Hospitals that fail to deliver proactive care are failing as hospitals. If you’re not certain you have proactive care throughout your hospital, you probably don’t. And that’s costly, in both human and financial terms.
Actual Hospital Care
Hopefully we can all agree that proactive hospital care should be routine. The logic is overwhelming. Prevent complications before they happen. Recognize and respond to deteriorating patients as early as possible. Detect delays as they happen and act to minimize the impact. Stay ahead, course correct, and advance progress every day. Makes perfect sense. So much sense, in fact, it’s understandably what patients expect us to do every day.
If only they knew the truth.
Even in the most modern hospitals, proactive care on medical units is exceedingly rare. If you doubt that, I urge you to search for descriptions of proactive care, where interdisciplinary hospital teams routinely coordinate to stay ahead of issues. Considering the magnitude of the problem, examples are not easy to find, especially outside the geriatric literature. So here’s one we published in the Harvard Business Review’s health blog: A Remedy for Fragmented Hospital Care.
Better yet, try looking for proactive care in your own hospital. Trust me, this will be worth your time. Block out a morning on your calendar, go to a medical unit, and watch what happens. Rather than proactive care, what you’ll witness is most likely the polar opposite. Why?
Because reactive care – care that’s too little, too late – is the norm. Until hospital leaders address reactive care, it will remain the greatest constraint hospitals face and the price will continue to be massive and unnecessary. Details will continue to be missed. Windows of opportunity will continue to shut. Complications will multiply and patients suffer. Days and resources will continue to be wasted.
During your morning observing your medical unit, try to be an active listener. Be an interviewer and a note taker.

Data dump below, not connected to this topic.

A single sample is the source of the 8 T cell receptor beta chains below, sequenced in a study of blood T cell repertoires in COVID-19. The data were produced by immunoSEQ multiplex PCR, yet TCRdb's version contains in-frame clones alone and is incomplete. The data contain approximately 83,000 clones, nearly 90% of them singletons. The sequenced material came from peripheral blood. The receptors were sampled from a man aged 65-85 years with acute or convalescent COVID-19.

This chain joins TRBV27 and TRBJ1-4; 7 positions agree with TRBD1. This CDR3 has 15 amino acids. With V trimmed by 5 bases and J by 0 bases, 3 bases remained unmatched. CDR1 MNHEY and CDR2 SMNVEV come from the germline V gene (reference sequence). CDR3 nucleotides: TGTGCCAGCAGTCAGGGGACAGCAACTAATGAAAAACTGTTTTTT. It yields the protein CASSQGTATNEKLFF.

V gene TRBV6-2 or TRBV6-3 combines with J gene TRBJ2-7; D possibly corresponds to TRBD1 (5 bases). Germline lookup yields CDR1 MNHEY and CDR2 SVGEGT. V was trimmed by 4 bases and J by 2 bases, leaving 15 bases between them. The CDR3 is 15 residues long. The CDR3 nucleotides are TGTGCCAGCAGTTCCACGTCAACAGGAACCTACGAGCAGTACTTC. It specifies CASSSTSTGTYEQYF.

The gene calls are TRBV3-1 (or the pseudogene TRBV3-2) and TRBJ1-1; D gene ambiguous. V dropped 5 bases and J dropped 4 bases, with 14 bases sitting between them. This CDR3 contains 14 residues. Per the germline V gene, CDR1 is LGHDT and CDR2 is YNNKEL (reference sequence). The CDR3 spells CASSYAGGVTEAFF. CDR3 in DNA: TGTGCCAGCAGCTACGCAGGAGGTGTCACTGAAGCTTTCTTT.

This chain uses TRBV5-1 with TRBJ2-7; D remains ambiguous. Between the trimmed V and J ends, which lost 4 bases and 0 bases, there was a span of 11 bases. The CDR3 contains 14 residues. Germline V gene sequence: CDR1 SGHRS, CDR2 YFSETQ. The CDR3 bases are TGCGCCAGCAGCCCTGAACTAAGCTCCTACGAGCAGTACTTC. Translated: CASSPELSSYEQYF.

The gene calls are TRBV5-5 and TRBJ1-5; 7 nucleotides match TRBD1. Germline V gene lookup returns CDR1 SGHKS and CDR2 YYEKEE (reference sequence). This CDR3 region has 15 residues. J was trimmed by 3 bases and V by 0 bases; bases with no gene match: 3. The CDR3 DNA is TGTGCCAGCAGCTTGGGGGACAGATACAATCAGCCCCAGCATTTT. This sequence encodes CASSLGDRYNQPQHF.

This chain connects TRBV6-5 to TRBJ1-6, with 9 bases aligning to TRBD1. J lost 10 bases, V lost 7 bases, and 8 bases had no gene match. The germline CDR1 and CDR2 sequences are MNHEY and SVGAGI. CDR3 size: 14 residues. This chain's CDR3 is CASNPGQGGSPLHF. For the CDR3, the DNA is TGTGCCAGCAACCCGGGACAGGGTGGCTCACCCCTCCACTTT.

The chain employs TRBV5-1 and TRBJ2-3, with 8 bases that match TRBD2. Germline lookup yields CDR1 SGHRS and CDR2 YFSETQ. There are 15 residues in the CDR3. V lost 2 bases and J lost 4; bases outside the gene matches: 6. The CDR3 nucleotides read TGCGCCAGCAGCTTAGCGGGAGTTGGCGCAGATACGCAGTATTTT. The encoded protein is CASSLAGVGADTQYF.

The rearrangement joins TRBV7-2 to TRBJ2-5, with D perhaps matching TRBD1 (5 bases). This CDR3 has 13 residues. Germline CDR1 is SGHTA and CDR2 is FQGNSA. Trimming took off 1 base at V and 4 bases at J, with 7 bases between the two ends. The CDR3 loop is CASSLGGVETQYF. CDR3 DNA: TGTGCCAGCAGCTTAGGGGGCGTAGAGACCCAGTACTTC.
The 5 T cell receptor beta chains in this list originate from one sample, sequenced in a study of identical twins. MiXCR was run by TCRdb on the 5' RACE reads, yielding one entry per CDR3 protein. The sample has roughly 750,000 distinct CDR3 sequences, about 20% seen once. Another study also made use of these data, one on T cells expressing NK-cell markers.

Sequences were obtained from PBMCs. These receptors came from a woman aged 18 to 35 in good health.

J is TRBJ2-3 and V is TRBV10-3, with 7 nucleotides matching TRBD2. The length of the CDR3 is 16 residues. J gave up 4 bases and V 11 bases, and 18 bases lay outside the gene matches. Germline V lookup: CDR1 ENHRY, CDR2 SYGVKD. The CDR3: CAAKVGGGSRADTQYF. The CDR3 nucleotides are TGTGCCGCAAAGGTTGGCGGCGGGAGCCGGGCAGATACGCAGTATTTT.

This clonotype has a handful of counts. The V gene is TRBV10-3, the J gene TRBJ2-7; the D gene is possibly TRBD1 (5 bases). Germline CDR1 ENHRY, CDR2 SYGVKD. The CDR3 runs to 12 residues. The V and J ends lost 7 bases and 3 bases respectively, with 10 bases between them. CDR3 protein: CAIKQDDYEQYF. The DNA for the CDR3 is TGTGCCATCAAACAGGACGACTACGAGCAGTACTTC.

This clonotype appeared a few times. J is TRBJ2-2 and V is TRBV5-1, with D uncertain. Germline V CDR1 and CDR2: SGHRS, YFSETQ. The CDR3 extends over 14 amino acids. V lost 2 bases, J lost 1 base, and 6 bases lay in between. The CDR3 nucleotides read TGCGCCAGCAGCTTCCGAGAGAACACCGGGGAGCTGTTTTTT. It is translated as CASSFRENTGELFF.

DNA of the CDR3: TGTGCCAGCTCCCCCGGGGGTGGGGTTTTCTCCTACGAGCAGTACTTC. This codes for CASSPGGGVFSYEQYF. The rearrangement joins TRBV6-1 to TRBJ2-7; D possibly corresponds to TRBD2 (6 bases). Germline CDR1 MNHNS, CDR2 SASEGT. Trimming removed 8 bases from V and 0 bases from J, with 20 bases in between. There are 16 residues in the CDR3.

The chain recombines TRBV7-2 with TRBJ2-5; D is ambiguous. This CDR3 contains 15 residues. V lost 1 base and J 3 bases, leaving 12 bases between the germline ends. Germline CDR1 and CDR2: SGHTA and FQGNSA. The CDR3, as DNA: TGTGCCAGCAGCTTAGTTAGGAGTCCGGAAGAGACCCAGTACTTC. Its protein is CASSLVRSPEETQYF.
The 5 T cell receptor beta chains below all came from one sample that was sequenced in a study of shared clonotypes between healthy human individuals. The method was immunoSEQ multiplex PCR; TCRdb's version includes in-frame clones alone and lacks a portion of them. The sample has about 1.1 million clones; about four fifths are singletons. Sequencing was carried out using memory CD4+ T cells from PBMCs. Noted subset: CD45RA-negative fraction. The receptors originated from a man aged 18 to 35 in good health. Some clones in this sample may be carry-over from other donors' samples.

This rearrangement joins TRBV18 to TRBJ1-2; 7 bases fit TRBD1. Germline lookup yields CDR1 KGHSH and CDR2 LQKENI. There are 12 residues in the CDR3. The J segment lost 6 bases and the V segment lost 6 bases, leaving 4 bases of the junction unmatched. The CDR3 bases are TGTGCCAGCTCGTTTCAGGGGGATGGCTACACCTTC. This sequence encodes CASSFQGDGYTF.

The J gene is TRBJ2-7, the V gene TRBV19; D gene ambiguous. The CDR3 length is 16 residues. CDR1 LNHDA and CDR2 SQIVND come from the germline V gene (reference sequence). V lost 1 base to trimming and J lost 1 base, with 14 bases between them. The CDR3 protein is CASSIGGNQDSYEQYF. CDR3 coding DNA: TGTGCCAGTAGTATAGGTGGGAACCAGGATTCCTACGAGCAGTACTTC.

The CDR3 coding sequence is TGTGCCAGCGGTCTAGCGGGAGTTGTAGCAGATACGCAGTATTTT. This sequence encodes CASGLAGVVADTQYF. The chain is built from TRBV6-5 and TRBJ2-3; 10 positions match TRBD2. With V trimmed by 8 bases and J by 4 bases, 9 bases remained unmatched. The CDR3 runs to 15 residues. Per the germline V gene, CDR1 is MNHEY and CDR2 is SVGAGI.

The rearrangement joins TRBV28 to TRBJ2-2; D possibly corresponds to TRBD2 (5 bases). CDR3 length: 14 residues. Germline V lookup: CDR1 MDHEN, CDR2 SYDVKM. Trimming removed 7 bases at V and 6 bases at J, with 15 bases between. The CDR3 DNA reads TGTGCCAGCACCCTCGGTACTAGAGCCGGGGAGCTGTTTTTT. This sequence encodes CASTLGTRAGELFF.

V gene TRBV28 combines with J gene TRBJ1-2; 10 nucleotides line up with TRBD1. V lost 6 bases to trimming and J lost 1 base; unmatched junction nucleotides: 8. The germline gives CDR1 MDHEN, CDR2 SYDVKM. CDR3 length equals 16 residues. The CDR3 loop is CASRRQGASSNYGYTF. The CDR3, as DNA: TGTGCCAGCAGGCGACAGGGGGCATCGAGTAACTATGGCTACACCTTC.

- How many different physicians are the attending of record for patients on the unit?
- How many bedside nurses confess they are unsure about the care plan, or even the diagnosis? How many of these nurses waste valuable time searching the chart for answers, or paging physicians hoping for clarity?
- How many patients express frustration about communication from their care team or about uncertainty relating to their care or discharge plan?
- How many times did the physician, bedside nurse, and patient meet face to face at the bedside to update each other on status and make timely adjustments to a shared plan of care?
What you will be witnessing is reactive care. It’s everywhere, in plain sight, all day long. As a hospital leader, it should keep you awake at night.
If there’s a positive spin here, it’s this: there are tremendous operational gains just waiting to be captured by switching to proactive care. But how? And what does proactive care look like?
The first time you see proactive care it’s unforgettable. In one sense it may look like nothing you’ve ever seen in a hospital.
In another sense, proactive care looks exactly like what we should be doing for patients every day. With proactive care you see the doctor, nurse, and patient all together at the bedside exchanging perspectives, cross-checking vital information, making adjustments to a shared plan, and identifying actions that drive progress and recovery.
Fortunately, the key personnel for proactive care – the patient, bedside nurse, and primary attending physician – are available in the hospital every day. The transition to proactive care does require an investment in logistics, change management, and skills building, but many hospitals are recognizing the imperative to make that investment.
Proactive Care Fundamentals
Fundamentally, proactive care is team-based, patient-centered, and routine. It uses foresight and collaboration to actively advance progress, reduce risk, and prevent costly complications and delays.
What drives proactive care is Structured Interdisciplinary Bedside Rounds in units where physicians and nurses share time, space, routines, and advanced communication practices.
For hospitals to deliver efficient care consistently, each hospital unit must run like an engine of proactive care. Hospital leaders have the unique power and responsibility to ensure that happens.
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